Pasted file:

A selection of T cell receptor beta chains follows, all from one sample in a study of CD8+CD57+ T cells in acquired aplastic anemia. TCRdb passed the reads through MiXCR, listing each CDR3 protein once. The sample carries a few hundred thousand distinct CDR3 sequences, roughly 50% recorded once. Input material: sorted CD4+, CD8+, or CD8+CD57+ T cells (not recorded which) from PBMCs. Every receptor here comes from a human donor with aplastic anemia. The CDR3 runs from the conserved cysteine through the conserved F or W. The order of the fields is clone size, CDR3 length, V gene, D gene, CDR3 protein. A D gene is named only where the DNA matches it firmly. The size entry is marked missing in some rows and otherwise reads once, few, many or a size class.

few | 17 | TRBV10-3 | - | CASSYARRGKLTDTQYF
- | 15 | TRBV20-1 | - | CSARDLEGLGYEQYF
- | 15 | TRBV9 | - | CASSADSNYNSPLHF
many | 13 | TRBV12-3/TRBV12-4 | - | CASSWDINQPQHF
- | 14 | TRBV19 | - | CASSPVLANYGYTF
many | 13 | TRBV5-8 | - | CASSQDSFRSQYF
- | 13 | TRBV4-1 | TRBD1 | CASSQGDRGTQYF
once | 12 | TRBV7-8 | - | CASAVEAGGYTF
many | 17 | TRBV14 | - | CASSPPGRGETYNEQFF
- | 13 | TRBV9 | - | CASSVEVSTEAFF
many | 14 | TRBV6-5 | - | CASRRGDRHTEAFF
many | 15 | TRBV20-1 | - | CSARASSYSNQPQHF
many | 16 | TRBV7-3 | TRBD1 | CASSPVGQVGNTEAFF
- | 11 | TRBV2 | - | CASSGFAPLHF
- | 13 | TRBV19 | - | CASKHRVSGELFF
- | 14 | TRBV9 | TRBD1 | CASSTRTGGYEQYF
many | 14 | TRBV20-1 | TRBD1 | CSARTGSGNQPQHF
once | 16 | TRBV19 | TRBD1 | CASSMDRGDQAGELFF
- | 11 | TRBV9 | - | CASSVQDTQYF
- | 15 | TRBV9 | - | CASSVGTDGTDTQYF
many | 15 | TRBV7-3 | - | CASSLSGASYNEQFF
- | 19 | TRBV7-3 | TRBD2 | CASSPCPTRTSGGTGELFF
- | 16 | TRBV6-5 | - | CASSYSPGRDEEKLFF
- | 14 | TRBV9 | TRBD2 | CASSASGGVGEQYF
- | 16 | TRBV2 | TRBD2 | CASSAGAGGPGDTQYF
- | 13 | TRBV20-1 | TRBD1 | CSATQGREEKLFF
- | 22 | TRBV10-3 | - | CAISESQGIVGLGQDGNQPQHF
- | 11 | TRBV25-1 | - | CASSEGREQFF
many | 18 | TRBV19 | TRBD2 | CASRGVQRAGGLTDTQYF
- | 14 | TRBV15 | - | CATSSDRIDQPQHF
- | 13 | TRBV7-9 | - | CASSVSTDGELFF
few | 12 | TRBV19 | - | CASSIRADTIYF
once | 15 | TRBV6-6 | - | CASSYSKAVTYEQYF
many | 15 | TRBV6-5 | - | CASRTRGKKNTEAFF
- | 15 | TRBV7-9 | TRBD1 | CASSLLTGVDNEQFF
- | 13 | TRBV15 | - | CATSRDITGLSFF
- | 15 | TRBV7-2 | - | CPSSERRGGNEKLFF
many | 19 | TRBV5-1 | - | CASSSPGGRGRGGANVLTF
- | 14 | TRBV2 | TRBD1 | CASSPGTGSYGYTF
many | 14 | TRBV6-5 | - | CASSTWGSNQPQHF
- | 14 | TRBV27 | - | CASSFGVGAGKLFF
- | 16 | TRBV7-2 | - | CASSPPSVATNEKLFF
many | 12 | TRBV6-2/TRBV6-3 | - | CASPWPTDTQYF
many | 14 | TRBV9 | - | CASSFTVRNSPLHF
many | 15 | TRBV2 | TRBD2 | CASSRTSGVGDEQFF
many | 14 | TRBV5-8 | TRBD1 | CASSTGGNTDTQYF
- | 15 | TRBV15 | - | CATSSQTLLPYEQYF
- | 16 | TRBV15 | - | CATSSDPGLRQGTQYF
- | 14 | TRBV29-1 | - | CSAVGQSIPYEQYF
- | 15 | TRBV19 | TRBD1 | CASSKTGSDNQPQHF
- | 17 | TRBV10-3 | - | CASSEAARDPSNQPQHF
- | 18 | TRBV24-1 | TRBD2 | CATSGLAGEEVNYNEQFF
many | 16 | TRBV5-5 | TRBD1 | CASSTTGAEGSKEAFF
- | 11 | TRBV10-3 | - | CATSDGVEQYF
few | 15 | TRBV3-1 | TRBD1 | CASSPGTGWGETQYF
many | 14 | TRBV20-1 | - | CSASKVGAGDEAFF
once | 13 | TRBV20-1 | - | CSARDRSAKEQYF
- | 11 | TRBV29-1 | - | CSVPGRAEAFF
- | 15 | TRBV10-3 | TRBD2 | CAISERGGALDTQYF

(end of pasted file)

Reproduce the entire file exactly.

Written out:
A selection of T cell receptor beta chains follows, all from one sample in a study of CD8+CD57+ T cells in acquired aplastic anemia. TCRdb passed the reads through MiXCR, listing each CDR3 protein once. The sample carries a few hundred thousand distinct CDR3 sequences, roughly 50% recorded once. Input material: sorted CD4+, CD8+, or CD8+CD57+ T cells (not recorded which) from PBMCs. Every receptor here comes from a human donor with aplastic anemia. The CDR3 runs from the conserved cysteine through the conserved F or W. The order of the fields is clone size, CDR3 length, V gene, D gene, CDR3 protein. A D gene is named only where the DNA matches it firmly. The size entry is marked missing in some rows and otherwise reads once, few, many or a size class.

few | 17 | TRBV10-3 | - | CASSYARRGKLTDTQYF
- | 15 | TRBV20-1 | - | CSARDLEGLGYEQYF
- | 15 | TRBV9 | - | CASSADSNYNSPLHF
many | 13 | TRBV12-3/TRBV12-4 | - | CASSWDINQPQHF
- | 14 | TRBV19 | - | CASSPVLANYGYTF
many | 13 | TRBV5-8 | - | CASSQDSFRSQYF
- | 13 | TRBV4-1 | TRBD1 | CASSQGDRGTQYF
once | 12 | TRBV7-8 | - | CASAVEAGGYTF
many | 17 | TRBV14 | - | CASSPPGRGETYNEQFF
- | 13 | TRBV9 | - | CASSVEVSTEAFF
many | 14 | TRBV6-5 | - | CASRRGDRHTEAFF
many | 15 | TRBV20-1 | - | CSARASSYSNQPQHF
many | 16 | TRBV7-3 | TRBD1 | CASSPVGQVGNTEAFF
- | 11 | TRBV2 | - | CASSGFAPLHF
- | 13 | TRBV19 | - | CASKHRVSGELFF
- | 14 | TRBV9 | TRBD1 | CASSTRTGGYEQYF
many | 14 | TRBV20-1 | TRBD1 | CSARTGSGNQPQHF
once | 16 | TRBV19 | TRBD1 | CASSMDRGDQAGELFF
- | 11 | TRBV9 | - | CASSVQDTQYF
- | 15 | TRBV9 | - | CASSVGTDGTDTQYF
many | 15 | TRBV7-3 | - | CASSLSGASYNEQFF
- | 19 | TRBV7-3 | TRBD2 | CASSPCPTRTSGGTGELFF
- | 16 | TRBV6-5 | - | CASSYSPGRDEEKLFF
- | 14 | TRBV9 | TRBD2 | CASSASGGVGEQYF
- | 16 | TRBV2 | TRBD2 | CASSAGAGGPGDTQYF
- | 13 | TRBV20-1 | TRBD1 | CSATQGREEKLFF
- | 22 | TRBV10-3 | - | CAISESQGIVGLGQDGNQPQHF
- | 11 | TRBV25-1 | - | CASSEGREQFF
many | 18 | TRBV19 | TRBD2 | CASRGVQRAGGLTDTQYF
- | 14 | TRBV15 | - | CATSSDRIDQPQHF
- | 13 | TRBV7-9 | - | CASSVSTDGELFF
few | 12 | TRBV19 | - | CASSIRADTIYF
once | 15 | TRBV6-6 | - | CASSYSKAVTYEQYF
many | 15 | TRBV6-5 | - | CASRTRGKKNTEAFF
- | 15 | TRBV7-9 | TRBD1 | CASSLLTGVDNEQFF
- | 13 | TRBV15 | - | CATSRDITGLSFF
- | 15 | TRBV7-2 | - | CPSSERRGGNEKLFF
many | 19 | TRBV5-1 | - | CASSSPGGRGRGGANVLTF
- | 14 | TRBV2 | TRBD1 | CASSPGTGSYGYTF
many | 14 | TRBV6-5 | - | CASSTWGSNQPQHF
- | 14 | TRBV27 | - | CASSFGVGAGKLFF
- | 16 | TRBV7-2 | - | CASSPPSVATNEKLFF
many | 12 | TRBV6-2/TRBV6-3 | - | CASPWPTDTQYF
many | 14 | TRBV9 | - | CASSFTVRNSPLHF
many | 15 | TRBV2 | TRBD2 | CASSRTSGVGDEQFF
many | 14 | TRBV5-8 | TRBD1 | CASSTGGNTDTQYF
- | 15 | TRBV15 | - | CATSSQTLLPYEQYF
- | 16 | TRBV15 | - | CATSSDPGLRQGTQYF
- | 14 | TRBV29-1 | - | CSAVGQSIPYEQYF
- | 15 | TRBV19 | TRBD1 | CASSKTGSDNQPQHF
- | 17 | TRBV10-3 | - | CASSEAARDPSNQPQHF
- | 18 | TRBV24-1 | TRBD2 | CATSGLAGEEVNYNEQFF
many | 16 | TRBV5-5 | TRBD1 | CASSTTGAEGSKEAFF
- | 11 | TRBV10-3 | - | CATSDGVEQYF
few | 15 | TRBV3-1 | TRBD1 | CASSPGTGWGETQYF
many | 14 | TRBV20-1 | - | CSASKVGAGDEAFF
once | 13 | TRBV20-1 | - | CSARDRSAKEQYF
- | 11 | TRBV29-1 | - | CSVPGRAEAFF
- | 15 | TRBV10-3 | TRBD2 | CAISERGGALDTQYF